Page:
China big­gest ben­e­fi­ciary of its African largess

Im­proved in­fra­struc­ture may be more bur­den than help

The Washington Times Daily - - Opinion - Re­viewed by Roger L. Si­mon

WKAMPALA, UGANDA hen the new Chi­ne­se­funded African Union head­quar­ters was un­veiled last month in Ad­dis Ababa, Equa­to­rial Guinea’s pres­i­dent, Teodoro Obiang Nguema Mba­sogo, hailed the $200 mil­lion spec­ta­cle of mar­ble and glass as “a re­flec­tion of the new Africa.” Ethiopian Prime Min­is­ter Me­les Ze­nawi called it a sym­bol “of the African re­nais­sance.”

In­deed, China’s in­fras­truc­tural push here — tak­ing the form of smooth high­ways, gleam­ing tow­ers and generic mul­ti­pur­pose sta­di­ums — can make for an up­lift­ing con­trast on a con­ti­nent where a lack of in­fra­struc­ture is es­ti­mated to shave off 3 per­cent­age points of growth a year.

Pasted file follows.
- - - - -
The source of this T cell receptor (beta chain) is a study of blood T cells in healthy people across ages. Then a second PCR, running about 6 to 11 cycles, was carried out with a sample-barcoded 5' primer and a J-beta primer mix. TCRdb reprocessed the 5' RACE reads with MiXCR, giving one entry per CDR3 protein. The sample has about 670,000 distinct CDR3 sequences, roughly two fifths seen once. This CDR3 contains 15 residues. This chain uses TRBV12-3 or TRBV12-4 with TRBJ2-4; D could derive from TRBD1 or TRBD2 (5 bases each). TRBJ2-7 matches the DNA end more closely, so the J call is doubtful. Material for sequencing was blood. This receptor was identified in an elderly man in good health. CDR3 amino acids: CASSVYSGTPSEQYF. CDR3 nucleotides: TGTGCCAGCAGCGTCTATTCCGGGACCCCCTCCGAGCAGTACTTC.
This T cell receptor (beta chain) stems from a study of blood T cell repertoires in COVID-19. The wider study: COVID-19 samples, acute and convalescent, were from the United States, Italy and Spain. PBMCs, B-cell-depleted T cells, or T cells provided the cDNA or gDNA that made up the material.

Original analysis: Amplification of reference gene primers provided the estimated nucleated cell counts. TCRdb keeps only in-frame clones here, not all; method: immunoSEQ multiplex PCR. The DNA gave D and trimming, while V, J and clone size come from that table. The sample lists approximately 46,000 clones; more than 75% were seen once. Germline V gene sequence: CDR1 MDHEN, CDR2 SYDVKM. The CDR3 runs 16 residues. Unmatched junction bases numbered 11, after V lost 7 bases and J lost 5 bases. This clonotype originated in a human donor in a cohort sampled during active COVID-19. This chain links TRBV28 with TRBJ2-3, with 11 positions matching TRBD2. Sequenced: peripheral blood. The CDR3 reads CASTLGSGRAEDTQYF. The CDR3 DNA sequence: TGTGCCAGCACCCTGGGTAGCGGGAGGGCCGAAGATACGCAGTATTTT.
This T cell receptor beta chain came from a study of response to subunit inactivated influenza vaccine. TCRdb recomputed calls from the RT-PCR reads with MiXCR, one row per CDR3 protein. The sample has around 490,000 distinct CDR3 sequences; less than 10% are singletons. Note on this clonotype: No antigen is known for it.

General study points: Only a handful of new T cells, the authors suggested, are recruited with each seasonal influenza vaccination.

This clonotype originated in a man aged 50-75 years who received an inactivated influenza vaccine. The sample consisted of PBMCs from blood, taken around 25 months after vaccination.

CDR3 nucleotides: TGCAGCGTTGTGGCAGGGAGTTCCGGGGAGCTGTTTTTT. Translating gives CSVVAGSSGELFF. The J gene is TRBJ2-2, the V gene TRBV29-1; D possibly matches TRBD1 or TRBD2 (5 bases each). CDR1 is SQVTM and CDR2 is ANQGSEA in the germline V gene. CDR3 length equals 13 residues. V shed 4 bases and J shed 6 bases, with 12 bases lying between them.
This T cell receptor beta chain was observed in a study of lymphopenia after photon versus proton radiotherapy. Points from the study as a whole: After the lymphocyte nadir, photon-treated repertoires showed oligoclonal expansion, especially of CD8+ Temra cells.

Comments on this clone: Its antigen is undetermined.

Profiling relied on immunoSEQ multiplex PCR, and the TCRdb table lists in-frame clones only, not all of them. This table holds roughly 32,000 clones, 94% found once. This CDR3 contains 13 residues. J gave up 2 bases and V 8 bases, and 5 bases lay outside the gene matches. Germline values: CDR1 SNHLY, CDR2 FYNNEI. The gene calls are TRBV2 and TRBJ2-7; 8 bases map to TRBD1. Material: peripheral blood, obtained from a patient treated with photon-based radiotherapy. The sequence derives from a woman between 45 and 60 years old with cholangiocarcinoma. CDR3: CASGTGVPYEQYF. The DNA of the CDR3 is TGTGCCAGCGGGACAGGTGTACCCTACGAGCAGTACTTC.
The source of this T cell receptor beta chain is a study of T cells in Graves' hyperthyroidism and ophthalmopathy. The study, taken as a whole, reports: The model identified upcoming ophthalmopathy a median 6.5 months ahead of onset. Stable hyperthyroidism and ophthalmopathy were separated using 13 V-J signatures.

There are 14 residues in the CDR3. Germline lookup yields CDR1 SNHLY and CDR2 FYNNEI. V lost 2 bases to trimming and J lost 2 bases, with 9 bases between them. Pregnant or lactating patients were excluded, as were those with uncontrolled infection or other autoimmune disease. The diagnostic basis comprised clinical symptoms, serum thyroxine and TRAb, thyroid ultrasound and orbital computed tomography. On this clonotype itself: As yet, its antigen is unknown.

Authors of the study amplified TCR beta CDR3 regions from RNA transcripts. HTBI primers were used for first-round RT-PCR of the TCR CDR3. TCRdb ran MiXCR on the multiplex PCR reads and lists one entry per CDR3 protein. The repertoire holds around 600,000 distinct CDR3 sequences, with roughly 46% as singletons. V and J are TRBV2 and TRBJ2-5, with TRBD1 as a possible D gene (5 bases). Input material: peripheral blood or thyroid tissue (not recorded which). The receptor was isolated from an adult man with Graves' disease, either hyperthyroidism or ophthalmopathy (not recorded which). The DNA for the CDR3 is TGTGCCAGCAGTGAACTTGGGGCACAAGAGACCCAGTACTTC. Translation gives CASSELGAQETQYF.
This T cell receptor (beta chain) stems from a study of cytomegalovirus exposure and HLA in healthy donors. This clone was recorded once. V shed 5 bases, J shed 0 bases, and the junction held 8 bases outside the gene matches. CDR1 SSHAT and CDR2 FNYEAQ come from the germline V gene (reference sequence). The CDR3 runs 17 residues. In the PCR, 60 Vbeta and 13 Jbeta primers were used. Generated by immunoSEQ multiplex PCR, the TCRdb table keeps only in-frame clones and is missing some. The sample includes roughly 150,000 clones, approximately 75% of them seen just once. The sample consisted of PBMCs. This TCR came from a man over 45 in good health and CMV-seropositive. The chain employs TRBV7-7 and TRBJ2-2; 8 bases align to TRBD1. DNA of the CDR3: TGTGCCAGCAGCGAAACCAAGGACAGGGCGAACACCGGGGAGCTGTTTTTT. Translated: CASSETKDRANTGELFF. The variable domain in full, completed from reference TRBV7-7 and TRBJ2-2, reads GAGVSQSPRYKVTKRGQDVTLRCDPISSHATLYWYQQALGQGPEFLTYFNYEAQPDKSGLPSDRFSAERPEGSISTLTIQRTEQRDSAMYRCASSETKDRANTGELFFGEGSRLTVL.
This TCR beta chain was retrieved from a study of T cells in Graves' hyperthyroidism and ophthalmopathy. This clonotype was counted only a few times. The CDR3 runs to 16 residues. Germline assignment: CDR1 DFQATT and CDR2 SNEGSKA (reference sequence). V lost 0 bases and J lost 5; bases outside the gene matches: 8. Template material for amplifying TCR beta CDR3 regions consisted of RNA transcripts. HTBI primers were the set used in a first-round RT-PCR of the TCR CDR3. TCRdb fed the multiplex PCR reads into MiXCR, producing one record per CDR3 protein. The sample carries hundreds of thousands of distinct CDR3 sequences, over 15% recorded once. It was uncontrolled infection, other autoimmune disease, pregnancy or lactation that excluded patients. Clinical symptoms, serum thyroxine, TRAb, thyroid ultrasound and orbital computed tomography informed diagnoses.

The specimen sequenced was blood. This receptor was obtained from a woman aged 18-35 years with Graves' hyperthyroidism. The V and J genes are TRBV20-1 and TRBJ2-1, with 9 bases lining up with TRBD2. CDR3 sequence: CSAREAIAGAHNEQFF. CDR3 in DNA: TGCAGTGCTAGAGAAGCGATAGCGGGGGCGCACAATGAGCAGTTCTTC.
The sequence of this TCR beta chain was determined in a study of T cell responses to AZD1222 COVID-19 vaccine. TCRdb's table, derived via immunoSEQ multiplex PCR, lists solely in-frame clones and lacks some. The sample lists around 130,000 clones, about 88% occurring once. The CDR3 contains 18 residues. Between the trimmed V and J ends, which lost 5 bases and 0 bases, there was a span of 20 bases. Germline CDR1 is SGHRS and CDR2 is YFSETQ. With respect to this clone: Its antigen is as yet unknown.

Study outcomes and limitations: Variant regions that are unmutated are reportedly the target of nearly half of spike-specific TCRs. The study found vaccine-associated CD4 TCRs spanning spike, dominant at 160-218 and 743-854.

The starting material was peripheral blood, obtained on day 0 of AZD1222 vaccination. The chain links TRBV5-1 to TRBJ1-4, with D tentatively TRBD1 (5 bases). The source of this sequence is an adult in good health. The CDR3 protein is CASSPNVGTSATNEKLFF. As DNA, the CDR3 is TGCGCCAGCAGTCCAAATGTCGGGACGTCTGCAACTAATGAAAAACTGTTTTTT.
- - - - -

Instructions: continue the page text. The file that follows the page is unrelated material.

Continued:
But it’s a myth that Chi­nese in­fra­struc­ture is open­ing up Africa to its eco­nomic po­ten­tial. It may, in fact, hin­der that po­ten­tial.

As with the African Union head­quar­ters, many Chi­nese projects use Chi­nese la­bor and ma­te­ri­als, min­i­miz­ing skills trans­fer and stunt­ing lo­cal pro­duc­tion.

The sheer ex­tent of Africa’s in­fra­struc­ture needs poses an­other prob­lem. The World Bank es­ti­mates that Africa will have to spend $93 bil­lion a year to close its in­fra­struc­ture deficit. It’s cur­rently spend­ing about half that, of which Chi­nese projects make up 20 per­cent. As a con­struc­tion man­ager work­ing in the Su­dan and Ethiopia told me, “You fin­ish one project, and by the time the next one is done, the first one needs re­pairs.” This is lim­it­ing syn­er­gies and rais­ing the host coun­try’s cost bur­den.